Monday, June 11, 2018
An uncivil Canadian?
Interactions with a Crown prosecutor have landed a Prince Albert defence lawyer a hefty fine.
The Law Society launched an investigation into Dale Norman Blenner-Hassett on Feb. 16, 2015 following a letter alleging “a variety of misconduct,” filed by a Crown prosecutor referred to as “S.V” according to a decision published on May 30, 2018. The defence lawyer is facing a $2,500 fine, and paid $1,050 in legal fees after being found guilty of conduct unbecoming of a lawyer.
“It is an understatement to say the two did not have a positive working relationship,” the decision read.
A letter dated Oct. 27, 2014 sent to S.V. regarding a particular criminal client included a number of misstatements, accusations and innuendo according to the statement of facts. Blenner-Hassett’s letter alleged S.V. was aware of and even condoned police mistreatment of one of his clients.
In a letter sent Oct. 29, 2014 S.V. recommended Blenner-Hassett forward his concerns to the police commission. In response, on Nov. 4, 2014 the defence lawyer said her response was “woefully inadequate,” and alleged police officers reported directly to the Crown prosecutor.
“The Member stated that ‘these officers are under your supervision and management during this period certainly, they and you must be held accountable,’” the statement of facts read. “The member stated that S.V.’s conduct may be examined ‘using other avenues.’”
Blenner-Hassett acknowledged his comments in the letters dated Oct. 27, Nov. 4 and Nov. 17 of 2014 “exhibit an intemperate tone and go beyond zealous advocacy.”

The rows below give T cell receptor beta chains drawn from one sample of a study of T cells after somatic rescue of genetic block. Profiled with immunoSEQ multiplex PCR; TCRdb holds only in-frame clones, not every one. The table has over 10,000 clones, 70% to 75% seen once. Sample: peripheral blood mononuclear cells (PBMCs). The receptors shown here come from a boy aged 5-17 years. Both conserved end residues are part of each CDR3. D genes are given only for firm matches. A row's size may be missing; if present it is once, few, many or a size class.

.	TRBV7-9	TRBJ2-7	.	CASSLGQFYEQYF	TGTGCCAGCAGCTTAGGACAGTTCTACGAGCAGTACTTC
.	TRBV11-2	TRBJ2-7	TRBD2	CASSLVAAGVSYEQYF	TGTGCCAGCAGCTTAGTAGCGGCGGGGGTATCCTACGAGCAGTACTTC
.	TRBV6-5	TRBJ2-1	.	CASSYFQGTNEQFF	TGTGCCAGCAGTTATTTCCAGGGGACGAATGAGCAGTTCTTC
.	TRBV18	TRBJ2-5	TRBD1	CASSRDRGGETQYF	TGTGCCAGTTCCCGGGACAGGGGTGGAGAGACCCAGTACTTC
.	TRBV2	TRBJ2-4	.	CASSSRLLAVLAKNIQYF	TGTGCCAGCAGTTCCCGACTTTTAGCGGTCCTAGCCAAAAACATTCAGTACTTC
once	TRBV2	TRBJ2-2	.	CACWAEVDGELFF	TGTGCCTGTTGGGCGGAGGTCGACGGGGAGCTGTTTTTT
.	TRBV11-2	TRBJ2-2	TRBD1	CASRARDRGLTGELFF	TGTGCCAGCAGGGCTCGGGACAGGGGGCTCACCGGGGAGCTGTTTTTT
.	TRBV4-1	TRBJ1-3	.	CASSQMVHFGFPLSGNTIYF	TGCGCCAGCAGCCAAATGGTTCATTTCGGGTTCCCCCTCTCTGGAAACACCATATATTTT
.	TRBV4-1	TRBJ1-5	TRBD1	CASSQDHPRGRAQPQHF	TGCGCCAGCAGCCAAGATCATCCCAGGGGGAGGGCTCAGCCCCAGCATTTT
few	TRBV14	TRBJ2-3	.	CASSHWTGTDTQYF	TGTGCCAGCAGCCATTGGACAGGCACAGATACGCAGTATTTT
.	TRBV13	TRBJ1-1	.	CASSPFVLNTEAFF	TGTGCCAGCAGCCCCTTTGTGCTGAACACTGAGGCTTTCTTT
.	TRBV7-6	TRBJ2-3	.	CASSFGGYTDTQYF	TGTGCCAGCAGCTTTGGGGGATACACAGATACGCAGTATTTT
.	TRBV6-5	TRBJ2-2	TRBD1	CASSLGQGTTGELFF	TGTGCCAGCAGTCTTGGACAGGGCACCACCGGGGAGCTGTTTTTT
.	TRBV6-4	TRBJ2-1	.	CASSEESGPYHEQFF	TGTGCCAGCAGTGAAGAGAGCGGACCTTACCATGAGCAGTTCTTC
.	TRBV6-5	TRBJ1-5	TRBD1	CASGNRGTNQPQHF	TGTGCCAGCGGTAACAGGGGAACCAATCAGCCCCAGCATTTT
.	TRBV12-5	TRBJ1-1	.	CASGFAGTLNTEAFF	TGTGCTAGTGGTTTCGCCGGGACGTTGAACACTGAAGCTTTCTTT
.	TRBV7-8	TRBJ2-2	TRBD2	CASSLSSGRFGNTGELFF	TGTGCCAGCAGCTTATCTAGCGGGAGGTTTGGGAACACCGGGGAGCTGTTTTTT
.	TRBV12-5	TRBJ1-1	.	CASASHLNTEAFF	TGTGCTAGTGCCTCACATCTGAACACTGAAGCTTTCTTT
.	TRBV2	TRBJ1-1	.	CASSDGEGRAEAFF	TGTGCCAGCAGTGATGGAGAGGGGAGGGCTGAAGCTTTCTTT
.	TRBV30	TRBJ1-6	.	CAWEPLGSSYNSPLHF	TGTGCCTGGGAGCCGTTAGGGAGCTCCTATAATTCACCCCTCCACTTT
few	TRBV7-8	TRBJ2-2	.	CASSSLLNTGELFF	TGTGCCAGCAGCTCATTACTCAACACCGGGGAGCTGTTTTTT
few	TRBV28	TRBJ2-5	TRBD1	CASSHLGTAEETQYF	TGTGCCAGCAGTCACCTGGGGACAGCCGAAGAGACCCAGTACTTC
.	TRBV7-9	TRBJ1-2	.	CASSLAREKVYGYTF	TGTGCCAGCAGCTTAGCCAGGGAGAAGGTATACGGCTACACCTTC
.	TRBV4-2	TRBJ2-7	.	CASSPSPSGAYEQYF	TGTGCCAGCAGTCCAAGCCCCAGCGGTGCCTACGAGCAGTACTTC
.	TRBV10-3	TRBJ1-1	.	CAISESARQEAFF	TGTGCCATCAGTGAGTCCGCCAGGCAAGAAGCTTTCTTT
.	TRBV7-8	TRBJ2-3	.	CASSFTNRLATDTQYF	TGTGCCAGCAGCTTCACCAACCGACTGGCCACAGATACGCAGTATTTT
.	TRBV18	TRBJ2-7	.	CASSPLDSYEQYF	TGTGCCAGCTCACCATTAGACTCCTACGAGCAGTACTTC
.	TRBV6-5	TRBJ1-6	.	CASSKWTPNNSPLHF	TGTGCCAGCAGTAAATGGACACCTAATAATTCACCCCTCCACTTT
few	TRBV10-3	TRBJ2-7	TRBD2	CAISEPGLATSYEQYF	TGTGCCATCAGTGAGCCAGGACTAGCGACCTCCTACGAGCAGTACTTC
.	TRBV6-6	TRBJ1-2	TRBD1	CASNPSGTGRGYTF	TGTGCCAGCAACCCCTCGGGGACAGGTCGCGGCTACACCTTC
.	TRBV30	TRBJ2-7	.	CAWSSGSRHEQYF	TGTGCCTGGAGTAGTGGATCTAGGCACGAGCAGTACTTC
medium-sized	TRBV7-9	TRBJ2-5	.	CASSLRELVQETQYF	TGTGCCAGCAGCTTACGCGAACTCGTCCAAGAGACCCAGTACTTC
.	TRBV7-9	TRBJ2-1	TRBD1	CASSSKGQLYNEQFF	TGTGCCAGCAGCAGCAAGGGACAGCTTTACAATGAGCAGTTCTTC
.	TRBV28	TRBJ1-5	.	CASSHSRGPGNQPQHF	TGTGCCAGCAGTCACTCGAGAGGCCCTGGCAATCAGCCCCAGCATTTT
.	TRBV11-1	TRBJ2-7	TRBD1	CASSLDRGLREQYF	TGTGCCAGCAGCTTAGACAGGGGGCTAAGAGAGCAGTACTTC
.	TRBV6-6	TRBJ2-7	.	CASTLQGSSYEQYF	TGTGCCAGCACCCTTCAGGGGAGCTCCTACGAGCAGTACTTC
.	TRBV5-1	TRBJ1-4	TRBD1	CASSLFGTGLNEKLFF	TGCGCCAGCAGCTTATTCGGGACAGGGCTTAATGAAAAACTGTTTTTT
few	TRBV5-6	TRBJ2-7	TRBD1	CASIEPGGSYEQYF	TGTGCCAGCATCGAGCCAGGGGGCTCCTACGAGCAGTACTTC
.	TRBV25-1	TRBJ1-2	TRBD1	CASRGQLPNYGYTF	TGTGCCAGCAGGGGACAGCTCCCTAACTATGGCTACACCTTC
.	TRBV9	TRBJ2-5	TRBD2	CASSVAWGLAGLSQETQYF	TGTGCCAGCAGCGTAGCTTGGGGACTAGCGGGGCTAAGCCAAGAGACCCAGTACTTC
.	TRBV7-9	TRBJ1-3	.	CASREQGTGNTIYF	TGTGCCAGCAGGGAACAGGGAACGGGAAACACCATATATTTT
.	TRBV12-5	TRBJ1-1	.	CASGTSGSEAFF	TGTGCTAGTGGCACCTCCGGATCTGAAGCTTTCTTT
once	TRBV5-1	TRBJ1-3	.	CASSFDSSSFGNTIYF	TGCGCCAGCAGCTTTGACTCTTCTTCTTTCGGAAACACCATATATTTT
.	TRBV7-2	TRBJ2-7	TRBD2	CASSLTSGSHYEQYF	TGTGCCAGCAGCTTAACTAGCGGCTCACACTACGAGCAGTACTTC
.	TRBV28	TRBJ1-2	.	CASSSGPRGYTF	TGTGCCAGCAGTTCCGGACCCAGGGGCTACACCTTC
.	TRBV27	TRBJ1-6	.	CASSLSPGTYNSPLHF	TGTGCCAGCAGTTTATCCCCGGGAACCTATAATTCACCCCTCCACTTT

The defence lawyer admitted the comments he made were unnecessary and inappropriate personal attacks on a fellow law society member according to the decision.
Further, on March 23, 2015, Blenner-Hassett left a voicemail message on the answering machine of a prospective employer of S.V., referred to as “W.S.” in the decision.
“In the voicemail the Member spoke negatively about [the Crown prosecutor], saying S.V. is ‘very unethical, very adversarial, very sharp, very dishonest… very mean, very nasty… outright lying in certain cases,’” the decision read, and added Blenner-Hassett said a “serious complaint” was filed against S.V.
The alleged serious complaint against the Crown prosecutor was investigated and warranted no further action by the law society.
“These comments were not made within confines of a heated litigation matter,” the decision read regarding the voicemail. “Rather, they were a calculated attempt to damage the reputation of S.V. and impact her employability.”
While Blenner-Hassett accepted responsibility for the voicemail, and expressed remorse, the law society’s decision noted he tried to “obfuscate and deflect blame.”
The decision handed down on May 30, 2018 stated this wasn’t Blenner-Hassett’s first time in hot water.
In May of 2009, the defence lawyer was involved in an informal conduct review, regarding more inappropriate and abusive correspondence to an unrepresented litigant, identified as L.B.
Almost five years later, in February of 2014, Blenner-Hassett was involved in a formal disciplinary hearing regarding other communications with another lawyer, who was representing the litigant who was part of the informal conduct review in 2009. The defence lawyer agreed to forgo civil defamation proceedings in exchange for the withdrawal of a complaint to the law society.